Jump to content

Reset markers


GTWill
Followers 0

Recommended Posts

GTWill -

This very topic was addressed in these forums a few months ago. The consensus of opinion (at least among the most knowledgeable in the community) was that you would report AB0000 as not found.

Logically, if AB1000 was created as AB0000's reset (or if AB0000 was overstamped as reset, moved to a new location and given the new PID AB1000), then AB0000 should not exist. It was likely either destroyed by being reset itself or destroyed by the change in the environmental conditions that motivated someone to create the reset mark. However, logic doesn't always rule the benchmark hunting world.

According to a number of other (more experienced) hunters, it is not uncommon for an original mark to survive, often in close proximity to its newer, reset version. So, as long as the old mark has a PID and has not been declared as destroyed by NGS, it should be treated as being an active, findable mark. Absent proof of destruction, you should treat your AB0000 as not-found. That is, like it was any other mark, disregarding the fact that it was the predecessor of a reset mark.

I have been unable to find any of the dozen or so pre-reset versions of reset marks that I've looked for. The GPS always seems to be pointing me to the middle lane of a three-lane paved highway. No matter, like any other mark under pavement, they're "not-found, probably destroyed/buried", but they're not "destroyed".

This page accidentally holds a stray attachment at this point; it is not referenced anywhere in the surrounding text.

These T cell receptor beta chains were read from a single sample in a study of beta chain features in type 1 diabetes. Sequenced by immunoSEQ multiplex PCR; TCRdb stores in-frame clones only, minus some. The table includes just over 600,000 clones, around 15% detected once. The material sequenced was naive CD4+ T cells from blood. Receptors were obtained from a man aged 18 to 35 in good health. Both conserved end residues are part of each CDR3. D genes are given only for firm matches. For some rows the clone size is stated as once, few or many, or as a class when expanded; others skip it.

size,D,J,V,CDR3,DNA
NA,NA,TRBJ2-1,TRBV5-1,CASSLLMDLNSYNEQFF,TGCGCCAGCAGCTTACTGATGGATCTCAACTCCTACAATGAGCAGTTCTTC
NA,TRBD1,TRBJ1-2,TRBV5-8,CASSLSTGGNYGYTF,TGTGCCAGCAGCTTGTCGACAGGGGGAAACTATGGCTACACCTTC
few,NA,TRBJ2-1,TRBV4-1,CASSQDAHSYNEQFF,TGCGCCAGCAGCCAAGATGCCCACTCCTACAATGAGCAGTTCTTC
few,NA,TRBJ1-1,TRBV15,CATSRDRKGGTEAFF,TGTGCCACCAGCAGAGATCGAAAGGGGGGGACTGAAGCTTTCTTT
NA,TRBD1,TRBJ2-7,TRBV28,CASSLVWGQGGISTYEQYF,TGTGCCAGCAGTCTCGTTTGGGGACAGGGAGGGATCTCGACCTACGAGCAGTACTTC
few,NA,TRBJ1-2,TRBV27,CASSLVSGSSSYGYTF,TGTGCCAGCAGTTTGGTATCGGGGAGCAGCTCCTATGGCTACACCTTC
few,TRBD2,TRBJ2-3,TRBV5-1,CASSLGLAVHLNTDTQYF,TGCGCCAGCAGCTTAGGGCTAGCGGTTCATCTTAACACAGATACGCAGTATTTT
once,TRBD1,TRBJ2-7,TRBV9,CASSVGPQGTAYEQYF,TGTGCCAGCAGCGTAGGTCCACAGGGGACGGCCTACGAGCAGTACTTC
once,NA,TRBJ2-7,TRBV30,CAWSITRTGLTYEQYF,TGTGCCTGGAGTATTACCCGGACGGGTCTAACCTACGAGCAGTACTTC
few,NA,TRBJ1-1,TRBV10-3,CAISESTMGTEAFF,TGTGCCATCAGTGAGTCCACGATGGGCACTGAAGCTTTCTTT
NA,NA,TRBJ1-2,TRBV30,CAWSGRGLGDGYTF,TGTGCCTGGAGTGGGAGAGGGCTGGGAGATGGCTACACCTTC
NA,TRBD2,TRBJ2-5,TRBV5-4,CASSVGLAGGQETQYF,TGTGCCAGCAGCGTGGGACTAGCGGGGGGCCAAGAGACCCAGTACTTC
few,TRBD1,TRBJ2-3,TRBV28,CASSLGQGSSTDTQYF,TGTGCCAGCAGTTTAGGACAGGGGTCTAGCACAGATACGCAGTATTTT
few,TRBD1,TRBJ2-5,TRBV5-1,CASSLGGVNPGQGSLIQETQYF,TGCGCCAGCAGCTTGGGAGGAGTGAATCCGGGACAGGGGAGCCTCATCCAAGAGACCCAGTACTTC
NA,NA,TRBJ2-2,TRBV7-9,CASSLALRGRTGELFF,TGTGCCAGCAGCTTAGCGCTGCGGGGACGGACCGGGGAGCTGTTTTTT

Link to comment

i hate to burst your bubble, but it appears as though you have not found ME1846. perhaps there was no PID assigned to the RESET; sometimes it happens. solicit opinions about the US Power Squadron, and you'll find it no surprise that they lgged it as "found". check out RX0680 for a good explanation by CallawayMT, a professional surveyor. check out alsoKK0564 and KK1344. this is a case in which a RESET was established in anticipation of the original getting destroyed by some planned renovatons. the irony is that the original survived the renovation, and evidently the RESET was in harm's way. it's possible that the RESET exists under the ground somewhere, therefore it's "Not Found", and not "Destroyed".

 

[This message was edited by sixthings on August 09, 2003 at 03:10 PM.]

Link to comment

In regards to ME2956: Identifying a destroyed mark, in this case a tank, in the midst of an industrial area can be tricky. In Iowa I have a pretty good chance finding photographs and news articles about a business at the local Historical Society. In Cook county? probably too much data to go through. I see that the Terraserver data is from 1999. Those photos might not be old enough, but I would eyeball them along with Topozone to see if the tank was present or not at that time. For real documentation I would contact the plant manager, explain to them what I was doing, give them a copy of the GC.com data, tell them that I would love to document the history of their company, and could they tell me if and when the tank was removed. If the manager confirms the destruction, then I would log it as Destroyed.